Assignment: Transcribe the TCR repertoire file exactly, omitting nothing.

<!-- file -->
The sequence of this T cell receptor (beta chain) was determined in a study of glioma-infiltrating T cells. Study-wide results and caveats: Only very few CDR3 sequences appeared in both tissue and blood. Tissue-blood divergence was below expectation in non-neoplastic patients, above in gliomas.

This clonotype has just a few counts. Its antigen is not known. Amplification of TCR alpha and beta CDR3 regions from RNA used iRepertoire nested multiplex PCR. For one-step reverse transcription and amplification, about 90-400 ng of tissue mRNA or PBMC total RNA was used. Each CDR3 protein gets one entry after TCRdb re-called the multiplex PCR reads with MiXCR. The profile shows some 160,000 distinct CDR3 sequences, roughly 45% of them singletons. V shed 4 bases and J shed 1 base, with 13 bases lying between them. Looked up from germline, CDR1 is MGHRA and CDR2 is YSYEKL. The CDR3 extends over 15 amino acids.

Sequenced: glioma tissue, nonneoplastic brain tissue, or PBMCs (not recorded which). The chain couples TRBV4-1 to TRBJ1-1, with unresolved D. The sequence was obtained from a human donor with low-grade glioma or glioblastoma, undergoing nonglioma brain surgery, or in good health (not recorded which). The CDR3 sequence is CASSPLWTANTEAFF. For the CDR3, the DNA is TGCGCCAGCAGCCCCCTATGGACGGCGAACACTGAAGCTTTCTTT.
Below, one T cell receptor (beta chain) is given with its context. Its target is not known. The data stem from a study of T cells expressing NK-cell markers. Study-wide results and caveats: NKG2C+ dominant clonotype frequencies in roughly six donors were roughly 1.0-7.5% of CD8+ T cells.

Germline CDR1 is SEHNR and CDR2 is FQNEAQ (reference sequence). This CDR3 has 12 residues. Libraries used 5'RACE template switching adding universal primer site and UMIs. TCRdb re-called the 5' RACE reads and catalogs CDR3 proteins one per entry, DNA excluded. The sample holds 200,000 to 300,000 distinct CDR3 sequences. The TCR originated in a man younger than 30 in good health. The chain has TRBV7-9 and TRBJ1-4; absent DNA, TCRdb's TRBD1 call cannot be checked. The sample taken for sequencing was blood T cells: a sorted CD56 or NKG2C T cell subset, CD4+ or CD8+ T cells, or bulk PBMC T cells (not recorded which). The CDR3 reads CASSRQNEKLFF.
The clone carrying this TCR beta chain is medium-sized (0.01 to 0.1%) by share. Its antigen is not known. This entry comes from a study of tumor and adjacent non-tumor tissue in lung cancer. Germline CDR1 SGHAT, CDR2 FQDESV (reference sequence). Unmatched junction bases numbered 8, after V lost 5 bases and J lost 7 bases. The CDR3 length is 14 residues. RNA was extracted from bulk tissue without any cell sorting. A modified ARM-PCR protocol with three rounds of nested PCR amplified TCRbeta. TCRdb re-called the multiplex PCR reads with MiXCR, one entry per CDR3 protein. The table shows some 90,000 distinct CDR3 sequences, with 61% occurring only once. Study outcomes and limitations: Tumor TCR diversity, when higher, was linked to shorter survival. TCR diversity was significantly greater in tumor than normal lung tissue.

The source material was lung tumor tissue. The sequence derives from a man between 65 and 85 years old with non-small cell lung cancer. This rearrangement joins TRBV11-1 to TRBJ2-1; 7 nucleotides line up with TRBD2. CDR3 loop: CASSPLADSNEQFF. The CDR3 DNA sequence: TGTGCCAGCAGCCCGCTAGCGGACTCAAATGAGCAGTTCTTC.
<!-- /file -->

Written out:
The sequence of this T cell receptor (beta chain) was determined in a study of glioma-infiltrating T cells. Study-wide results and caveats: Only very few CDR3 sequences appeared in both tissue and blood. Tissue-blood divergence was below expectation in non-neoplastic patients, above in gliomas.

This clonotype has just a few counts. Its antigen is not known. Amplification of TCR alpha and beta CDR3 regions from RNA used iRepertoire nested multiplex PCR. For one-step reverse transcription and amplification, about 90-400 ng of tissue mRNA or PBMC total RNA was used. Each CDR3 protein gets one entry after TCRdb re-called the multiplex PCR reads with MiXCR. The profile shows some 160,000 distinct CDR3 sequences, roughly 45% of them singletons. V shed 4 bases and J shed 1 base, with 13 bases lying between them. Looked up from germline, CDR1 is MGHRA and CDR2 is YSYEKL. The CDR3 extends over 15 amino acids.

Sequenced: glioma tissue, nonneoplastic brain tissue, or PBMCs (not recorded which). The chain couples TRBV4-1 to TRBJ1-1, with unresolved D. The sequence was obtained from a human donor with low-grade glioma or glioblastoma, undergoing nonglioma brain surgery, or in good health (not recorded which). The CDR3 sequence is CASSPLWTANTEAFF. For the CDR3, the DNA is TGCGCCAGCAGCCCCCTATGGACGGCGAACACTGAAGCTTTCTTT.
Below, one T cell receptor (beta chain) is given with its context. Its target is not known. The data stem from a study of T cells expressing NK-cell markers. Study-wide results and caveats: NKG2C+ dominant clonotype frequencies in roughly six donors were roughly 1.0-7.5% of CD8+ T cells.

Germline CDR1 is SEHNR and CDR2 is FQNEAQ (reference sequence). This CDR3 has 12 residues. Libraries used 5'RACE template switching adding universal primer site and UMIs. TCRdb re-called the 5' RACE reads and catalogs CDR3 proteins one per entry, DNA excluded. The sample holds 200,000 to 300,000 distinct CDR3 sequences. The TCR originated in a man younger than 30 in good health. The chain has TRBV7-9 and TRBJ1-4; absent DNA, TCRdb's TRBD1 call cannot be checked. The sample taken for sequencing was blood T cells: a sorted CD56 or NKG2C T cell subset, CD4+ or CD8+ T cells, or bulk PBMC T cells (not recorded which). The CDR3 reads CASSRQNEKLFF.
The clone carrying this TCR beta chain is medium-sized (0.01 to 0.1%) by share. Its antigen is not known. This entry comes from a study of tumor and adjacent non-tumor tissue in lung cancer. Germline CDR1 SGHAT, CDR2 FQDESV (reference sequence). Unmatched junction bases numbered 8, after V lost 5 bases and J lost 7 bases. The CDR3 length is 14 residues. RNA was extracted from bulk tissue without any cell sorting. A modified ARM-PCR protocol with three rounds of nested PCR amplified TCRbeta. TCRdb re-called the multiplex PCR reads with MiXCR, one entry per CDR3 protein. The table shows some 90,000 distinct CDR3 sequences, with 61% occurring only once. Study outcomes and limitations: Tumor TCR diversity, when higher, was linked to shorter survival. TCR diversity was significantly greater in tumor than normal lung tissue.

The source material was lung tumor tissue. The sequence derives from a man between 65 and 85 years old with non-small cell lung cancer. This rearrangement joins TRBV11-1 to TRBJ2-1; 7 nucleotides line up with TRBD2. CDR3 loop: CASSPLADSNEQFF. The CDR3 DNA sequence: TGTGCCAGCAGCCCGCTAGCGGACTCAAATGAGCAGTTCTTC.